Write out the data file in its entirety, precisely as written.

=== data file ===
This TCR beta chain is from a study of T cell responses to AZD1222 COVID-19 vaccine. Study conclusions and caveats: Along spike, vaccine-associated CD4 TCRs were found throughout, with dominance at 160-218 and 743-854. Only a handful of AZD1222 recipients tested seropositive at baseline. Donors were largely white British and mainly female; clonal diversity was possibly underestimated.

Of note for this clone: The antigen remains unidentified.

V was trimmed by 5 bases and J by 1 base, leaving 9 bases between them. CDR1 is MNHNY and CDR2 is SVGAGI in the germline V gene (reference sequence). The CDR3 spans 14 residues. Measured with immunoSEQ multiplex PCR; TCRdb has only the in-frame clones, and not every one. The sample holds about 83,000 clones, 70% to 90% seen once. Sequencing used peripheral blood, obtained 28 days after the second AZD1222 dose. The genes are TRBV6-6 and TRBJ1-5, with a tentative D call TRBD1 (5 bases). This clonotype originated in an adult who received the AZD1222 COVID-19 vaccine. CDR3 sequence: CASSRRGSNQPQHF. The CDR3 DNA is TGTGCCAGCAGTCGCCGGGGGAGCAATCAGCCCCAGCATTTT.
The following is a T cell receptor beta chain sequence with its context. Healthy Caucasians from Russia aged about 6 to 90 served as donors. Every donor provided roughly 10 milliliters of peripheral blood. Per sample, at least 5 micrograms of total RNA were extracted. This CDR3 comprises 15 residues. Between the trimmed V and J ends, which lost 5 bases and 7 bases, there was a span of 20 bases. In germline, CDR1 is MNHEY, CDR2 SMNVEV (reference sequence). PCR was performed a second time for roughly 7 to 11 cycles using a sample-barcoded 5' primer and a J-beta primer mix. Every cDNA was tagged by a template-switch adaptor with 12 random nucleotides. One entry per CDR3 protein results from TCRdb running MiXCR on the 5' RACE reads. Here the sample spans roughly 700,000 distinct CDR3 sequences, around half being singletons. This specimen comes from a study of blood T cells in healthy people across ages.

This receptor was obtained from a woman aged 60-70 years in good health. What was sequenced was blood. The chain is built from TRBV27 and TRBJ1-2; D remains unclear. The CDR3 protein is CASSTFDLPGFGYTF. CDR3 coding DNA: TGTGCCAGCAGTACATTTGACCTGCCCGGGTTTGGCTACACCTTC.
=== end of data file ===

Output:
This TCR beta chain is from a study of T cell responses to AZD1222 COVID-19 vaccine. Study conclusions and caveats: Along spike, vaccine-associated CD4 TCRs were found throughout, with dominance at 160-218 and 743-854. Only a handful of AZD1222 recipients tested seropositive at baseline. Donors were largely white British and mainly female; clonal diversity was possibly underestimated.

Of note for this clone: The antigen remains unidentified.

V was trimmed by 5 bases and J by 1 base, leaving 9 bases between them. CDR1 is MNHNY and CDR2 is SVGAGI in the germline V gene (reference sequence). The CDR3 spans 14 residues. Measured with immunoSEQ multiplex PCR; TCRdb has only the in-frame clones, and not every one. The sample holds about 83,000 clones, 70% to 90% seen once. Sequencing used peripheral blood, obtained 28 days after the second AZD1222 dose. The genes are TRBV6-6 and TRBJ1-5, with a tentative D call TRBD1 (5 bases). This clonotype originated in an adult who received the AZD1222 COVID-19 vaccine. CDR3 sequence: CASSRRGSNQPQHF. The CDR3 DNA is TGTGCCAGCAGTCGCCGGGGGAGCAATCAGCCCCAGCATTTT.
The following is a T cell receptor beta chain sequence with its context. Healthy Caucasians from Russia aged about 6 to 90 served as donors. Every donor provided roughly 10 milliliters of peripheral blood. Per sample, at least 5 micrograms of total RNA were extracted. This CDR3 comprises 15 residues. Between the trimmed V and J ends, which lost 5 bases and 7 bases, there was a span of 20 bases. In germline, CDR1 is MNHEY, CDR2 SMNVEV (reference sequence). PCR was performed a second time for roughly 7 to 11 cycles using a sample-barcoded 5' primer and a J-beta primer mix. Every cDNA was tagged by a template-switch adaptor with 12 random nucleotides. One entry per CDR3 protein results from TCRdb running MiXCR on the 5' RACE reads. Here the sample spans roughly 700,000 distinct CDR3 sequences, around half being singletons. This specimen comes from a study of blood T cells in healthy people across ages.

This receptor was obtained from a woman aged 60-70 years in good health. What was sequenced was blood. The chain is built from TRBV27 and TRBJ1-2; D remains unclear. The CDR3 protein is CASSTFDLPGFGYTF. CDR3 coding DNA: TGTGCCAGCAGTACATTTGACCTGCCCGGGTTTGGCTACACCTTC.